Dogs enrich our lives in countless ways, providing companionship and unconditional love. But your canine companions must mesh well with your lifestyle, personality, and temperament. For instance, if you’re an active person, you may be more compatible with an energetic breed that loves to play. Conversely, those same active dogs aren’t necessarily the best choice of companion for introverts or those who spend most of their time at home.
When adopting a dog, whether a puppy or an older rescue, keeping your unique personality in mind is thus a crucial component. Your new dog’s temperament should also be considered. Put simply, a dog’s temperament is indicative of its general attitude towards people and other animals. Breeders and rescue organizations often conduct temperament testing, and these tests can be invaluable in determining whether a particular dog is a good match for you and your family.
While they aren’t infallible, temperament tests can provide valuable insight into your dog’s personality and behavior. During these tests, various behaviors are observed, such as a dog’s prey drive, protectiveness, level of aggression, and friendliness. Once your dog’s temperament is established, it may become easier to address behavior issues or to develop a training program tailored to individual personality.
No matter if you just brought your first dog home or you want to improve the behavior of a long-time canine companion, here’s what you need to know about successfully working with your dog’s temperament.
Common dog personality types
For starters, it’s important to understand the various factors that can influence a dog’s personality and behavior. Much like their human counterparts, dogs enjoy a wide spectrum of personality and temperament types, from shy and timid dogs to those that are playful and easily excitable. And depending on a dog’s personality, effective training methods are likely to vary considerably.
Further, many dogs are comfortable in the submissive role, where you are unquestionably the pack leader. Others may have alpha tendencies, where they attempt to take on a leadership role to help protect their “pack.” Establishing a pack order is a natural canine trait that pre-dates domestication, and various factors are involved in the process.
Genetics and breed may influence temperament, but your dog’s environment also plays a major role in this regard. A 2012 study found that environmental factors are the most significant influence on canine personality. Environment, in this context, refers to living situations, how much time is spent outdoors and/or in isolation, and much more. In general, dogs that spend most of their time in the company of people and other animals are more sociable and less aggressive.
Maintain a safe environment for your dog
But it’s important to note that even dogs classified as shy, timid, or playful can act out. When any dog feels fearful or threatened, it may respond with aggression. For this reason, dogs should be raised in a safe, non-threatening environment where they feel comfortable, protected, and loved.
Even the most loving and compassionate dog owners may not be aware of the habits and environmental factors that may be affecting a dog’s behavior, however. A notable example involves your home environment. Research indicates that excessive clutter can disrupt your mental health over the long term, increasing stress and reducing overall life satisfaction. It can do the same for your dog.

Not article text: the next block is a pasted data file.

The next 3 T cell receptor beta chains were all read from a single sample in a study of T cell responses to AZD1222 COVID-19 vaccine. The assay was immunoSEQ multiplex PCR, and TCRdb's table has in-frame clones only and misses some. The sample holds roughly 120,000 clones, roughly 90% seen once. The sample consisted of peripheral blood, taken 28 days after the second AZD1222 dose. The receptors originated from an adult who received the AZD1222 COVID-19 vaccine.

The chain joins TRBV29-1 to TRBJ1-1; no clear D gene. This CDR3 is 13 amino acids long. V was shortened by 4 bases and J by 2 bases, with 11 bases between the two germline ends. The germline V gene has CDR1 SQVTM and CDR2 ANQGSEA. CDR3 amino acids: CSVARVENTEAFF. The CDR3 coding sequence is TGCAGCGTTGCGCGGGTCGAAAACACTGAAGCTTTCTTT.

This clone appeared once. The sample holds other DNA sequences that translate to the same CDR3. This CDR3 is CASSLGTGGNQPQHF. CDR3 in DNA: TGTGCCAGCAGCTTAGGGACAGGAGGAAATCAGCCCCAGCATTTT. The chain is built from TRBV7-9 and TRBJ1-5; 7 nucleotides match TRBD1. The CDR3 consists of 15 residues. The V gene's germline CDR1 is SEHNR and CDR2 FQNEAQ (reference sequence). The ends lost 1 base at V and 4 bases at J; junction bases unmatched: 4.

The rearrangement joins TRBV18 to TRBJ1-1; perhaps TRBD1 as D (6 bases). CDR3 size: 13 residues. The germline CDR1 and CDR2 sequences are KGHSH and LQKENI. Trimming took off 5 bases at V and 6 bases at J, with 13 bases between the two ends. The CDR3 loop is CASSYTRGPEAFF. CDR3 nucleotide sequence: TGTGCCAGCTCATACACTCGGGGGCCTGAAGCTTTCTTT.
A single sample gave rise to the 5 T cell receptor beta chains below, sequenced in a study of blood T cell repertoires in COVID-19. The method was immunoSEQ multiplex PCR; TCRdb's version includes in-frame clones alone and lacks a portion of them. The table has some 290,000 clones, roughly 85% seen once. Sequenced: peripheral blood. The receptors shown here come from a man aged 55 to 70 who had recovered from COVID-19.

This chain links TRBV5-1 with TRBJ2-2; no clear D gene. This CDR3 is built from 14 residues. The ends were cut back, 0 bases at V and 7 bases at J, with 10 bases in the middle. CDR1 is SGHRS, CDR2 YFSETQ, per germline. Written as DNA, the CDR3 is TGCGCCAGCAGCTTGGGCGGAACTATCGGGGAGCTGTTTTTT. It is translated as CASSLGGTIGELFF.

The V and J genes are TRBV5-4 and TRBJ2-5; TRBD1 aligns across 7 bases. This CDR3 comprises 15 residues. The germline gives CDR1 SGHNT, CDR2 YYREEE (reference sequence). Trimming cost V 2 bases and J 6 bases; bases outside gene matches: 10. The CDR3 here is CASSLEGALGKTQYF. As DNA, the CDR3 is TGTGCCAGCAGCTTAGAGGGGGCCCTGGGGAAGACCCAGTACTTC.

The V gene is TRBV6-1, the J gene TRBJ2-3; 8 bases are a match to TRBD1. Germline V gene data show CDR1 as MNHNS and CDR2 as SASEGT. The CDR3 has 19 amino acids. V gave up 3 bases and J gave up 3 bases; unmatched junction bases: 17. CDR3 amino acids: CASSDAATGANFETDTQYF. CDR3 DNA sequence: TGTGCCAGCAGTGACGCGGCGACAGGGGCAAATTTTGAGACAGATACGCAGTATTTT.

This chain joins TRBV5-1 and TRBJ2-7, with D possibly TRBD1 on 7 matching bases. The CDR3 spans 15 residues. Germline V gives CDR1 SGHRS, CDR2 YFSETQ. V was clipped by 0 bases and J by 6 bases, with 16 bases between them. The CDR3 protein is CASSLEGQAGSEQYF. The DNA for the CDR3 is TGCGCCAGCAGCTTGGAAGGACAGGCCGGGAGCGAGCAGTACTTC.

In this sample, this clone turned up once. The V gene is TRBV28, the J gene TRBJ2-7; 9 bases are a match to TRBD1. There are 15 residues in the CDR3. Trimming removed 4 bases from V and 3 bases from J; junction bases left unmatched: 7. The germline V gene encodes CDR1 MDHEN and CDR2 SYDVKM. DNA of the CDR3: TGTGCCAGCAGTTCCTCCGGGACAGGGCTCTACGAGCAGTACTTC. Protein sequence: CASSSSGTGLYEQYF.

Thus, when working with your dog in a training capacity at home, you’re likely to have greater success in a clean, uncluttered environment. If you’re unsure where to begin in the process of decluttering your home, consider the rooms where your dog spends the most time and start there. Be especially mindful of any messes and clutter in your kitchen and living room. When your home is in order, both you and your dog are likely to see reduced stressed levels and greater happiness overall.
The dangers of aggressive dogs
Yet cultivating a safe and organized home environment is just the beginning in terms of training your dog according to temperament. Decluttering may have little effect on aggressive traits, for example, especially among rescue dogs who were raised in an abusive or neglectful environment. And if your dog is exhibiting signs of aggression, you must work to correct that behavior as soon as possible.
Among puppies, potential aggression warning signs can include being possessive over food and toys, nipping and biting, and excessive fear of unfamiliar people. Older dogs may exhibit similar behavior when stressed or agitated, but consistent negative behaviors could indicate aggression.
Legally speaking, aggressive dogs that pose a danger to other animals and people may be classified as “vicious” or “dangerous.” These types of dogs may require permanent restraint, as well as consistent training solely using positive reinforcement and plenty of treats to reward good behavior. If you attempt to correct aggressive behavior with anger or violence, it’s likely to reinforce that behavior in your dog, rather than eliminate it.
Learning the nuances of your dog’s temperament is an ideal first step in the training process, and establishing a safe environment will also take you far. But no matter if your dog is classified as playful, timid, or potentially aggressive, consistency and patience are key. Always use a calm yet firm voice when working with your dog, and reward positive behavior with their favorite treats and plenty of love.
Dan Matthews is a writer with a degree in English from Boise State University. He has extensive experience with nose boops and chin scritches. You can find him on Twitter and LinkedIn.